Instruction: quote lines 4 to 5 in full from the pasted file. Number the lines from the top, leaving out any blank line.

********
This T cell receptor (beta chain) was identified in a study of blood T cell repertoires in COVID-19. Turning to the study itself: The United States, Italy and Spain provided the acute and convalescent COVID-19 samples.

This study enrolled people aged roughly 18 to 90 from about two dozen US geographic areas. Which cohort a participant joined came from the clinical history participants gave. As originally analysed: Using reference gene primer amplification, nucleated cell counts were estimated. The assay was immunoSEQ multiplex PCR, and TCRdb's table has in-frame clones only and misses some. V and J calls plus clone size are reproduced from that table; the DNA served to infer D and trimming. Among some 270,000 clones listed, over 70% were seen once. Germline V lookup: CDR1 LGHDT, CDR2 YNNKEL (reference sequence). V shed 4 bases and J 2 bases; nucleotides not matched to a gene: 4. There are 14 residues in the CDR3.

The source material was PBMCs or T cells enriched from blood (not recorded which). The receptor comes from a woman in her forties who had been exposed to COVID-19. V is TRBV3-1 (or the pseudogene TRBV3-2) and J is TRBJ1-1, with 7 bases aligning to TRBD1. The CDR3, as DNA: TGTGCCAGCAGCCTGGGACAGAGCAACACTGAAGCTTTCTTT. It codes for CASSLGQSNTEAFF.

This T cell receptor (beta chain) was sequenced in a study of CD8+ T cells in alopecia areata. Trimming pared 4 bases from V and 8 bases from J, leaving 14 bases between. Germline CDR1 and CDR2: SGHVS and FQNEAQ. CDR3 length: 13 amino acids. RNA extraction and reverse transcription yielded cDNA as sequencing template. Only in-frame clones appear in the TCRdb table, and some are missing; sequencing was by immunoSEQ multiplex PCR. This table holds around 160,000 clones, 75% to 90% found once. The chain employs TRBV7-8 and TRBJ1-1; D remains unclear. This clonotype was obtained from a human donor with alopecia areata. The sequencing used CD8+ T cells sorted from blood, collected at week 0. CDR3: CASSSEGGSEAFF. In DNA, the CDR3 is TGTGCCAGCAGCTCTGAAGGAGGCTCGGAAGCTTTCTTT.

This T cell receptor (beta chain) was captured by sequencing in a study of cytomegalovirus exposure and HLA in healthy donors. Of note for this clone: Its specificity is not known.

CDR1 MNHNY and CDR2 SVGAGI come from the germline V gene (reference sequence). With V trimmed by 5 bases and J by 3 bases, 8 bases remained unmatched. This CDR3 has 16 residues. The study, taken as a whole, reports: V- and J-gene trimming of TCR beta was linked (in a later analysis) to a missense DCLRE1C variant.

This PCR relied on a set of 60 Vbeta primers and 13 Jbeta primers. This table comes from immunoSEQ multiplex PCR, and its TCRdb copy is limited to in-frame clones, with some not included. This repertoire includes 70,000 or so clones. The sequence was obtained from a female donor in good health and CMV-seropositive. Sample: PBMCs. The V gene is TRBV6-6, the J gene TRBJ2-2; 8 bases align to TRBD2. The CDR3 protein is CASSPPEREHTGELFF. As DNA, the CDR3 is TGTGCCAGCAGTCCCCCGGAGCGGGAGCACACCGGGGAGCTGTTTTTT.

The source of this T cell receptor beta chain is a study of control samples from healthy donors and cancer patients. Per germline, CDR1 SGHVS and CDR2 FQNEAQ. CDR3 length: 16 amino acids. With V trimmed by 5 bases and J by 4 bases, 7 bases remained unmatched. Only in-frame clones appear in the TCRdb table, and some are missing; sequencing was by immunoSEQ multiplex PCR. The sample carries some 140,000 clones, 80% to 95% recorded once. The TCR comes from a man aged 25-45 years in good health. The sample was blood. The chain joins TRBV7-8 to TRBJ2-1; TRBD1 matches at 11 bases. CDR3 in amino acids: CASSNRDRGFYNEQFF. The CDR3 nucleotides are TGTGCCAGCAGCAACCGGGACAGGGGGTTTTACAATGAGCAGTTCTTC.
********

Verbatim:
This T cell receptor (beta chain) was sequenced in a study of CD8+ T cells in alopecia areata. Trimming pared 4 bases from V and 8 bases from J, leaving 14 bases between. Germline CDR1 and CDR2: SGHVS and FQNEAQ. CDR3 length: 13 amino acids. RNA extraction and reverse transcription yielded cDNA as sequencing template. Only in-frame clones appear in the TCRdb table, and some are missing; sequencing was by immunoSEQ multiplex PCR. This table holds around 160,000 clones, 75% to 90% found once. The chain employs TRBV7-8 and TRBJ1-1; D remains unclear. This clonotype was obtained from a human donor with alopecia areata. The sequencing used CD8+ T cells sorted from blood, collected at week 0. CDR3: CASSSEGGSEAFF. In DNA, the CDR3 is TGTGCCAGCAGCTCTGAAGGAGGCTCGGAAGCTTTCTTT.

This T cell receptor (beta chain) was captured by sequencing in a study of cytomegalovirus exposure and HLA in healthy donors. Of note for this clone: Its specificity is not known.